Giving voice to a space

Through their art company, this Chennaiite duo is breathing life into the city's cafes, social hotspots.

It was a meeting with Anuradha Subramanian, the co-founder of an art and design company, 108 Collective, at a popular coffee house in the city that gave us way to a new perspective on how a café can do much more than just offer good food, drinks or attractive decor. The first thing that catches her eyes are the little additions through art that could give a spot a much bigger identity and make the place tell its own story. Along with her partner Karthik SS, the duo has been giving many inanimate public spaces, cafés and pubs in the city and across the country a voice of their own.

If you’ve been to Boats, the city’s first beachside restobar, you would have certainly found yourself lost in the ocean-inspired murals, countless colour pencils forming their logo, the open-book art with books that were based on true stories and the catamaran benches. Thanks to these two art enthusiasts that the place finds its life as a storytelling space that breathes from the seas that it is located by. Similarly, Radio Room, another popular watering hole that the 108 Collective worked on, has been finding its fame not just for its drinks and food, but for what their walls are filled with. Small World, The Big Bang Theory, M’Bessy, Sudaka, Miner Diner, Thirsty Crow and Secret Society — the list is only growing with the husband-wife team being on a mission to paint the town red.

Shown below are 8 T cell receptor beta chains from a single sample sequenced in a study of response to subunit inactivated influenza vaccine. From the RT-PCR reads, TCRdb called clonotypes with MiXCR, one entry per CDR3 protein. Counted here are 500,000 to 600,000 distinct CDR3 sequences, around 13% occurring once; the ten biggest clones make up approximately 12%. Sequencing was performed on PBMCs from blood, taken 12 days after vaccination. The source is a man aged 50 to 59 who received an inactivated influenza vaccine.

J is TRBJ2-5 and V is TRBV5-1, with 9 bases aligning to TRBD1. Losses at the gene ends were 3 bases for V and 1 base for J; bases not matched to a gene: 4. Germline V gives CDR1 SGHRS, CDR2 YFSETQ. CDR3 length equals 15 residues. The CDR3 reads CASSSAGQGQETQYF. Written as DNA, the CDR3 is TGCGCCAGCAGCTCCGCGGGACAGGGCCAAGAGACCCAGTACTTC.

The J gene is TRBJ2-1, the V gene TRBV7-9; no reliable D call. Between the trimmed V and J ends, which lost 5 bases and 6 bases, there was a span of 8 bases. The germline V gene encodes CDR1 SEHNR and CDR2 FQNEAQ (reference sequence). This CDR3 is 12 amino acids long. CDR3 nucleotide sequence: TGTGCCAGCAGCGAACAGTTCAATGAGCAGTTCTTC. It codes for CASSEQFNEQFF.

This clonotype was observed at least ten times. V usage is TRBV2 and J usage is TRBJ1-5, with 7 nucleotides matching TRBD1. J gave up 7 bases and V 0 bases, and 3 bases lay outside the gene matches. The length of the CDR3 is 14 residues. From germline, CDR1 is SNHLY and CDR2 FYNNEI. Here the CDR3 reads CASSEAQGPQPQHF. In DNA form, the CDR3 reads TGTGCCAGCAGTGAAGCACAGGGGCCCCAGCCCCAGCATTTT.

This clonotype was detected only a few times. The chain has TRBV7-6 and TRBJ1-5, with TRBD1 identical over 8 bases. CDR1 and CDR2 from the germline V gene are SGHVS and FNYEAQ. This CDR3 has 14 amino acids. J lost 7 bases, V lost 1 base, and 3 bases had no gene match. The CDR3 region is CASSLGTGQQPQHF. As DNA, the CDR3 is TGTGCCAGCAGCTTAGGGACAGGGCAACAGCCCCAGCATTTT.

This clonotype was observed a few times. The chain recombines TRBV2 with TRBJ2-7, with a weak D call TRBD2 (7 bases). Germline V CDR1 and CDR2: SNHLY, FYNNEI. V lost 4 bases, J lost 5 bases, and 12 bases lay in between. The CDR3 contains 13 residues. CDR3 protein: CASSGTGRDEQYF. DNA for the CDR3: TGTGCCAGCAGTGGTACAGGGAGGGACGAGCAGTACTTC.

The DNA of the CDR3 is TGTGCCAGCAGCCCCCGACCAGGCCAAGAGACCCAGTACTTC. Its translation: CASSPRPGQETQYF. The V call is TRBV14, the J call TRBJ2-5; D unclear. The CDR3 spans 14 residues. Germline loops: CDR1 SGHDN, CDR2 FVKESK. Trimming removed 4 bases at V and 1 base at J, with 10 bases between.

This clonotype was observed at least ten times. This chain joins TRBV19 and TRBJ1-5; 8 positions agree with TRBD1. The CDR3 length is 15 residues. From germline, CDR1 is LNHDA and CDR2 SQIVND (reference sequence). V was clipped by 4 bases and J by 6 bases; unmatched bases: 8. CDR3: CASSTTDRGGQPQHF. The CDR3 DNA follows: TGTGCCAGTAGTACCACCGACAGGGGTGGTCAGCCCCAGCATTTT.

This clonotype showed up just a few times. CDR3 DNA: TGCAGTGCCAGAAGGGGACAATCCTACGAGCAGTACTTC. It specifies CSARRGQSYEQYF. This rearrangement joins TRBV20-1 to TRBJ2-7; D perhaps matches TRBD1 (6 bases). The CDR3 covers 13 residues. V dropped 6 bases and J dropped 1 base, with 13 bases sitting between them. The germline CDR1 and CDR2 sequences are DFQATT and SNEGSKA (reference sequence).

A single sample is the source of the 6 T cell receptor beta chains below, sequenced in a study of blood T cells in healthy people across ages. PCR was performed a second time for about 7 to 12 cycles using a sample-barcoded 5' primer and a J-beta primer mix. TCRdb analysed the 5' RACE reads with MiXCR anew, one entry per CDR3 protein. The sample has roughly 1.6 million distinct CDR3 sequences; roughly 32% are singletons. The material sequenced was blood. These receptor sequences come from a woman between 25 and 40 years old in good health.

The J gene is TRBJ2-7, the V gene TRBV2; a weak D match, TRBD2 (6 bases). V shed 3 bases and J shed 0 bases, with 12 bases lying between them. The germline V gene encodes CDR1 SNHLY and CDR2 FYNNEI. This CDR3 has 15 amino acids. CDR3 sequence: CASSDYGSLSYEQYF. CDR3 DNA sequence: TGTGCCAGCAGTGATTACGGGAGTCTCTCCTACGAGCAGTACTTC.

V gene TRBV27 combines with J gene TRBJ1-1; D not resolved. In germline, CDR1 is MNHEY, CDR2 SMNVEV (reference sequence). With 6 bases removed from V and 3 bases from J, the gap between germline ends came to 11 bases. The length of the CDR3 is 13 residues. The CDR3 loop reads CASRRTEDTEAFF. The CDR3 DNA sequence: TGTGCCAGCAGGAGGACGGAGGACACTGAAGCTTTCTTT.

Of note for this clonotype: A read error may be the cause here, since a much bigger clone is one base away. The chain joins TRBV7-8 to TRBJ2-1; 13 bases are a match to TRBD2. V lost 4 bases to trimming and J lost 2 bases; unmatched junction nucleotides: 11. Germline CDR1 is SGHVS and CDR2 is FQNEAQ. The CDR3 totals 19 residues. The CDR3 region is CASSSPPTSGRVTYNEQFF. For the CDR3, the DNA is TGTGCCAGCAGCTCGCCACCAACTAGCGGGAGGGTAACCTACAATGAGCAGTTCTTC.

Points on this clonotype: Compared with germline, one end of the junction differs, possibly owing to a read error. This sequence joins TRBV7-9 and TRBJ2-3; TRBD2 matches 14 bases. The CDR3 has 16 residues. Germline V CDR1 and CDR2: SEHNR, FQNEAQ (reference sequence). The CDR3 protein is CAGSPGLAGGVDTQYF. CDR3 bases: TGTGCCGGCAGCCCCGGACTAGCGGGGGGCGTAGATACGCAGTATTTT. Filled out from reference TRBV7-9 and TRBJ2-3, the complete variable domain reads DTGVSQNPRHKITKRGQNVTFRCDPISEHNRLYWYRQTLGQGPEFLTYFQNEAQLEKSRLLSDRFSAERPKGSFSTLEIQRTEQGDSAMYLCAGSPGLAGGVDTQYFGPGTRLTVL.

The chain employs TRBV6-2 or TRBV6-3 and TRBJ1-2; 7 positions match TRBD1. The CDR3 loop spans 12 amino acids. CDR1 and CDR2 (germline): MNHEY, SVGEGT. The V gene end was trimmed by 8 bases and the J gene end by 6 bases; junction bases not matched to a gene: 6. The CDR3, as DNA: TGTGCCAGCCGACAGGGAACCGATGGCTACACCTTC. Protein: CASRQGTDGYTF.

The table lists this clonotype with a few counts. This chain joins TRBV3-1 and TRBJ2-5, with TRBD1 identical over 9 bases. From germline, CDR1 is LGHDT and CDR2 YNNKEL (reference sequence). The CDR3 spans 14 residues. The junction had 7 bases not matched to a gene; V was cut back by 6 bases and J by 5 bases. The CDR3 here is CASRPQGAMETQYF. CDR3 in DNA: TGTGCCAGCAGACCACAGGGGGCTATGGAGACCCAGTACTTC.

For Karthik, who was an art director at an advertising agency for nearly a decade, art comes in as an instrumental element of every project.

“Nobody thinks of art when they’re setting up a space. They call an architect, think of the cuisine and branding and later think of how to deck up the space. We like to get in a project as early as possible and make even tables as installations, use murals. It’s not just about having a lot of things in a space, but about connecting them through a story. Art is one of the key ways you can get a maximum reaction from people. The idea of finding identity through art hasn’t been explored much in the country and we feel that’s a big gap we can fix,” Karthik and Anuradha explain, adding that Karthik’s advertising background helps immensely in not losing the focus on the tale they want to put forth.

Who knew Dunkin Donuts outlets across the country have a Chennai touch to them? Through a meeting with the CEO of the donut brand, Anuradha, who earlier worked in the hospitality industry, managed to have a Madras connect to all their outlets. “They were struggling to create a pan-India identity for the stores, which is when we had the idea of introducing the cutouts of heads in all stores that spoke of things that all Indians could connect to,” Anuradha shares.

Along with their crew, as they are expanding to doing office spaces with minimal and functional art, Anuradha says they’re not the kind of team that wants to leave work talk once they step into their home. “We’re a very good combination. I come with my business development ideas, and he (Karthik) focuses on the artistic side. Our conversations extend into the night even as we go about our household activities. Creating things from the scratch drives us,” they sign off.

( Source : Deccan Chronicle. )
Next Story